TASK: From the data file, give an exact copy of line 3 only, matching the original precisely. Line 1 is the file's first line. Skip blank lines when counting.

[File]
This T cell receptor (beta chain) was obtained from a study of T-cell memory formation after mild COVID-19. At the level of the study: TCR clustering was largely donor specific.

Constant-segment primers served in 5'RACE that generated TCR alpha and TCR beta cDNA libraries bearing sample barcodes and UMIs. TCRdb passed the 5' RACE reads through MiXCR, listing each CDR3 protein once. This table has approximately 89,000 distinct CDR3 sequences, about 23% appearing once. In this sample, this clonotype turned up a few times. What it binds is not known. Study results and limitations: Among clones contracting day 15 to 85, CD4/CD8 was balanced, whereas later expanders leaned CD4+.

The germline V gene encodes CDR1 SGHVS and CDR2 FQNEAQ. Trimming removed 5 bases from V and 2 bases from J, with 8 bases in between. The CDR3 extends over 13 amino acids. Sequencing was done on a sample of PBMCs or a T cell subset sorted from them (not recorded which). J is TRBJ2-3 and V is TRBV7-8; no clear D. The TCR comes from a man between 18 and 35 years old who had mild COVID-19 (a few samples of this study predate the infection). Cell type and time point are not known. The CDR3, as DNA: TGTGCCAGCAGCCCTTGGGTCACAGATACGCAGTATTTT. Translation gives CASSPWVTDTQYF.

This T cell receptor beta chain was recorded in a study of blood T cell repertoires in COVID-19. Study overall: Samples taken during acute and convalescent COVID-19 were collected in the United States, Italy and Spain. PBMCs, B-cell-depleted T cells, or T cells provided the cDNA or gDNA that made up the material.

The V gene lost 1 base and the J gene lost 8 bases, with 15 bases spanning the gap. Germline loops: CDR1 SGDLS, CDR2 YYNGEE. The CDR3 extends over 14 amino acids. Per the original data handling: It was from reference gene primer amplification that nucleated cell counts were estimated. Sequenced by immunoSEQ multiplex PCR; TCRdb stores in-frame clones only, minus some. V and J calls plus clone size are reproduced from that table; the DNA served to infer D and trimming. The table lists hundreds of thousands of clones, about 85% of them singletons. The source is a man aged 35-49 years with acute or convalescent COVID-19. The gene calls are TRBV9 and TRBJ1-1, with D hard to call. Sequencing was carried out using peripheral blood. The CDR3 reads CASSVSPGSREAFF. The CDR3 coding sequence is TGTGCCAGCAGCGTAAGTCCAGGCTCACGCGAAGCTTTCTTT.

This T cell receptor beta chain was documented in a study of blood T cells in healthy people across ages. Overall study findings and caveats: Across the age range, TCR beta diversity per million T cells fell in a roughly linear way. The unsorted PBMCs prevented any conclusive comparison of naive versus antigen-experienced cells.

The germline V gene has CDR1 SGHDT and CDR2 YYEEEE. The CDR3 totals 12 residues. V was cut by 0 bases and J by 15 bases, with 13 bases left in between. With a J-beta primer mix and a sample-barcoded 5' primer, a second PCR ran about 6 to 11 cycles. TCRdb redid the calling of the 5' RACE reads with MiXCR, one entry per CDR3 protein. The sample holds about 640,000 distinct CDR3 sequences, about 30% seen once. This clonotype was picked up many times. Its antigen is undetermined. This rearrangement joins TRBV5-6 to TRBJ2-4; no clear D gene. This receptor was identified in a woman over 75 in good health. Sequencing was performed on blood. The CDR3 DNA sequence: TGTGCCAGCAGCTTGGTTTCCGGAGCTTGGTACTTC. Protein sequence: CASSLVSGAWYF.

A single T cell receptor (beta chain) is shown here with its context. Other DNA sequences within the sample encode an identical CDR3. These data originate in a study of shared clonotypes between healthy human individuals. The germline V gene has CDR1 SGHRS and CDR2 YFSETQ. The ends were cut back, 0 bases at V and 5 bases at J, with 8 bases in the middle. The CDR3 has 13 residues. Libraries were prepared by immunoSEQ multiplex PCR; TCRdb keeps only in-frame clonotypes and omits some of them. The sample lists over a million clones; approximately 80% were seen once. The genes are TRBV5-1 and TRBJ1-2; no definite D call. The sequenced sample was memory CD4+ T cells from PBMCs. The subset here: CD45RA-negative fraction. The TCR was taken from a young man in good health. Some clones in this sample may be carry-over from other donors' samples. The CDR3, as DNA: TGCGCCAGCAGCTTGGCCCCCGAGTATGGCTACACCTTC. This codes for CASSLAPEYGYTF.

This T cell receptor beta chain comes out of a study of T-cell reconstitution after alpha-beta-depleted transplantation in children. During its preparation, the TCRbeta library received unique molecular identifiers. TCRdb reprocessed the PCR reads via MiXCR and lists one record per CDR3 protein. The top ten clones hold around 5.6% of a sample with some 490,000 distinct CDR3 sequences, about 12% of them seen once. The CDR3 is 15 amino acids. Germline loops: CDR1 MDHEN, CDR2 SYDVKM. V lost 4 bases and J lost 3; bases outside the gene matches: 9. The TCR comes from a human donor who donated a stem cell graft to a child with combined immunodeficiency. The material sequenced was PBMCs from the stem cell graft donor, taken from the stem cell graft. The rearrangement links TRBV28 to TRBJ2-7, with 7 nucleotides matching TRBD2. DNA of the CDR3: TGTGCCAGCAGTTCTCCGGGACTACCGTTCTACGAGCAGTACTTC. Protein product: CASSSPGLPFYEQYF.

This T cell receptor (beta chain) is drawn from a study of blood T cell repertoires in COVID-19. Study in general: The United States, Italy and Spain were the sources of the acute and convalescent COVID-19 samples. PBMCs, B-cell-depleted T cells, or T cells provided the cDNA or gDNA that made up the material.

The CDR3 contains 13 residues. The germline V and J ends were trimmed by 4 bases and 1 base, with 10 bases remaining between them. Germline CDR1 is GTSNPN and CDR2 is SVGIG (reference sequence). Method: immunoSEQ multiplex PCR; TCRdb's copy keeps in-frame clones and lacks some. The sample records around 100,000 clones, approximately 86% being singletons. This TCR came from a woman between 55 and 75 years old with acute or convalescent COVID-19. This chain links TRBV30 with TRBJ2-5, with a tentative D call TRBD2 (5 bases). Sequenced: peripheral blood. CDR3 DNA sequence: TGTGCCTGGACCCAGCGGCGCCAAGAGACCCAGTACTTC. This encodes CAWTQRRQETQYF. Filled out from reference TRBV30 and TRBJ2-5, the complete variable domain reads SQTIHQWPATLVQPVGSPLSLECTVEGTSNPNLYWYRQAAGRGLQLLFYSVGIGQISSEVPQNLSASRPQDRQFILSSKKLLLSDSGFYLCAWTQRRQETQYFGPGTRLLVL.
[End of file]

The germline V gene encodes CDR1 SGHVS and CDR2 FQNEAQ. Trimming removed 5 bases from V and 2 bases from J, with 8 bases in between. The CDR3 extends over 13 amino acids. Sequencing was done on a sample of PBMCs or a T cell subset sorted from them (not recorded which). J is TRBJ2-3 and V is TRBV7-8; no clear D. The TCR comes from a man between 18 and 35 years old who had mild COVID-19 (a few samples of this study predate the infection). Cell type and time point are not known. The CDR3, as DNA: TGTGCCAGCAGCCCTTGGGTCACAGATACGCAGTATTTT. Translation gives CASSPWVTDTQYF.